LUKE HEPPENSTALL-WEST is sickeningly positive about a show that blew him away despite being totally extravagent
CONSTANCE CHAPMAN has a whale of a time at the Footlights Spring Revue, and this time they’ve gone old school.
MOLLY O’CONNOR is impressed by the good parts of The Weir, but sees a few rough edges.
WILL KENNAWAY investigates the students who dare to mix revision with line-learning.
ANNA ISAAC on Berkoff and jerk-off in more or less equal measure. And SHOUTING.
LEO PARKER-REES conducts a paternity test and finds that this show truly is the daddy.
New writing being predictably unpredictable, it’s perhaps not surprising that ZULFIQAR ALI found the wrong bits funny about this show.
KATHARINE ELLIOTT enjoys a trip through an urban alcoholic’s jungle in a show that tackles all the major first world issues.
JAMES MACNAMARA looks upwards and yet not northwards, and finds a vision of the west of Ireland that’s patched up its quantum instabilities with lots of accents and jokes.
Greedy LEO PARKER-REES enjoys second helpings of Pinter.
MATILDA WNEK is frustrated by the storytelling strategy of a production that is less than the sum of its parts.
Theatre Editor KIERAN CORCORAN carries out a controlled investigation of a play which, despite a standout performance, is ultimately blinded by its own science.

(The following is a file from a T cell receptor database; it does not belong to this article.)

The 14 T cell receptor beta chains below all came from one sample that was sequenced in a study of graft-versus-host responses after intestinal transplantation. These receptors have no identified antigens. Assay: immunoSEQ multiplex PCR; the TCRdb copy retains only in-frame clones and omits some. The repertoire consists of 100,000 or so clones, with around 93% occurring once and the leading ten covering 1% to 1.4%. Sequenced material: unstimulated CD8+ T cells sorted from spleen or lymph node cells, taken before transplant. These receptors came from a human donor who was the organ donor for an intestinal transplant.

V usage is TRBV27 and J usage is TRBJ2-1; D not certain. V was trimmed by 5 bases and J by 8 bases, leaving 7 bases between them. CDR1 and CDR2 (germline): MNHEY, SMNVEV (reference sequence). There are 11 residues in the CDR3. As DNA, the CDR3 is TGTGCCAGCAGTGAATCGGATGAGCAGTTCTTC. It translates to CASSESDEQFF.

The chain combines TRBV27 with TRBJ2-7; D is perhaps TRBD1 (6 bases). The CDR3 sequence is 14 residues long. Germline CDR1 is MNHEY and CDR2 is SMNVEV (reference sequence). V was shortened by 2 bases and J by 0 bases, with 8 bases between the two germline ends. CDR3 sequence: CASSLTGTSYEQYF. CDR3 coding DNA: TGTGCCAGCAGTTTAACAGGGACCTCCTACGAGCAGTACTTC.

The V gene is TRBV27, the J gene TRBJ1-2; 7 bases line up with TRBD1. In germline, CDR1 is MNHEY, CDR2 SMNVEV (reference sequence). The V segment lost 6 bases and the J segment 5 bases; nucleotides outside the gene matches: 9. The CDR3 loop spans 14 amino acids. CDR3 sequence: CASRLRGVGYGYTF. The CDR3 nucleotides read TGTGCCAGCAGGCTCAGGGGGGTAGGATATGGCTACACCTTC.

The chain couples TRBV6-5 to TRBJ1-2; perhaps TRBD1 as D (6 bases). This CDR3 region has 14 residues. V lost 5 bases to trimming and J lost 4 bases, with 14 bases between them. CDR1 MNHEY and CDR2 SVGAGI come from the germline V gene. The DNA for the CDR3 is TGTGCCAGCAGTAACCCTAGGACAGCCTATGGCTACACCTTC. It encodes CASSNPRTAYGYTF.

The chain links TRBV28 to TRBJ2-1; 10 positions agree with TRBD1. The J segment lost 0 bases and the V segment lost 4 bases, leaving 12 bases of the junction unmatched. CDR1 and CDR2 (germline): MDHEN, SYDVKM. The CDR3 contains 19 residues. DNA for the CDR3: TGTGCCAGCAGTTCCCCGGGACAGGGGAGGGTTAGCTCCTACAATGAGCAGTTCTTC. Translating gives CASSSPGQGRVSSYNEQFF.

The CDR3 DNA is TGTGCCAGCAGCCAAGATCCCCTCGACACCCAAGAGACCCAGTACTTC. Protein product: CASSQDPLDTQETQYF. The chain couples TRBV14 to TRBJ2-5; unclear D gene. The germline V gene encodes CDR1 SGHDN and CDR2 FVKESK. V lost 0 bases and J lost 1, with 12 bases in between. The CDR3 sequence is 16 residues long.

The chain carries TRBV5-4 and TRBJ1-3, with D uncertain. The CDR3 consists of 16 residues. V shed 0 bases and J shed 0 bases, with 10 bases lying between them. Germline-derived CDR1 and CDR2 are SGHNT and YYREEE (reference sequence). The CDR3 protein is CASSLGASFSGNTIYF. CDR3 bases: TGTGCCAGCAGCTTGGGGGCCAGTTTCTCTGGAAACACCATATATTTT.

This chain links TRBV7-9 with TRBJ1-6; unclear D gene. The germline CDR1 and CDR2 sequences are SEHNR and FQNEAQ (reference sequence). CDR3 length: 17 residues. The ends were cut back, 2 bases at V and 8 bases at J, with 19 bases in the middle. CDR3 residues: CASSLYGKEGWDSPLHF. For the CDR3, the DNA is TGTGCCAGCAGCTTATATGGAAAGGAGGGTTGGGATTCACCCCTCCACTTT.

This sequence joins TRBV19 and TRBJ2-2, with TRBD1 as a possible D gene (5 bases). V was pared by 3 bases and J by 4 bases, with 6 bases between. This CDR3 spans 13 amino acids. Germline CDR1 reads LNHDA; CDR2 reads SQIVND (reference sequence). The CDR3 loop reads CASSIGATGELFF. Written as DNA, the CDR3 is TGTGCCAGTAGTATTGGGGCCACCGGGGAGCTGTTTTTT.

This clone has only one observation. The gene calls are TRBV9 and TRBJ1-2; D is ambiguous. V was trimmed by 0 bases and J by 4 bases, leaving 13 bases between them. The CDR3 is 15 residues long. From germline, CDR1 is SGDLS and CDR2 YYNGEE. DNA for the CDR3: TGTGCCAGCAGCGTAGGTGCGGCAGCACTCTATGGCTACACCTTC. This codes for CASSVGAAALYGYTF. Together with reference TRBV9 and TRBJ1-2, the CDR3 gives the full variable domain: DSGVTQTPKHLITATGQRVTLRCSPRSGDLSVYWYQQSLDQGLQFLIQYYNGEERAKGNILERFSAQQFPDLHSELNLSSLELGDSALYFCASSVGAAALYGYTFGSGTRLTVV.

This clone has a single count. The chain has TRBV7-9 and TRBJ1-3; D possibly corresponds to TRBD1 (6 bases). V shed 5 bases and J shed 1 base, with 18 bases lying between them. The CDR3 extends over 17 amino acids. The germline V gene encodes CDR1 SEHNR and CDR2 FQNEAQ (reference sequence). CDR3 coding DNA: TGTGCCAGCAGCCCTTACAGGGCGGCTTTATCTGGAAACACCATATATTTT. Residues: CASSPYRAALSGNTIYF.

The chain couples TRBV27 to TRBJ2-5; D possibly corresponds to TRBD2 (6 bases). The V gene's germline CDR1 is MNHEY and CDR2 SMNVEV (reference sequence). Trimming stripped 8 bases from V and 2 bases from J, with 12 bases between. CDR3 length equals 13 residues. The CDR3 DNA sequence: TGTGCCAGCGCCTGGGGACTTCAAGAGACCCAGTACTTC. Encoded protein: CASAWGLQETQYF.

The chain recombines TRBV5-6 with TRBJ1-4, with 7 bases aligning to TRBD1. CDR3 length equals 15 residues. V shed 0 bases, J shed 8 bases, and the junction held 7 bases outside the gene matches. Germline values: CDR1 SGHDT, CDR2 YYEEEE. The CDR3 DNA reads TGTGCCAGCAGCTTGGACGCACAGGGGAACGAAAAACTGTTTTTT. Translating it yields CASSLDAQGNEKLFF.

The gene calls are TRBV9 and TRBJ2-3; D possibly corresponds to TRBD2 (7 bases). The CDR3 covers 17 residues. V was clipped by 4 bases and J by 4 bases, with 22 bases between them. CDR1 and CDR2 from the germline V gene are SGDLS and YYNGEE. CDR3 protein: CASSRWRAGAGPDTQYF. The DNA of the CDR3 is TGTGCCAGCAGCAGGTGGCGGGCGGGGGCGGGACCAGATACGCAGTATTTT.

GEMMA OKE sees a play duck the issue of ‘the human condition in all its complexity’ (ugh) in favour of sketchy Irish accents and the cast’s prelash playlist.
CAITLIN DOHERTY mourns the absence of Tory-bashing, but is otherwise taken in by a poignant stab at privilege and elitism.
ABI BENNETT calls out ‘minimalism born of laziness’, but sees some potential for this show to overcome jitters and confusion.
Wearied Theatre Editor KIERAN CORCORAN can’t stand a play which can’t stand.
PHOEBE LUCKHURST overcomes her ADHD to appreciate a big, stylish dollop of Brecht.
Sports Editor JONNY SINGER swaps fields for farces and finds no reason for regret.
An Enemy of the People
AMI JONES is surprised not to have to denounce a production that touches on a lot of familiar tropes with style.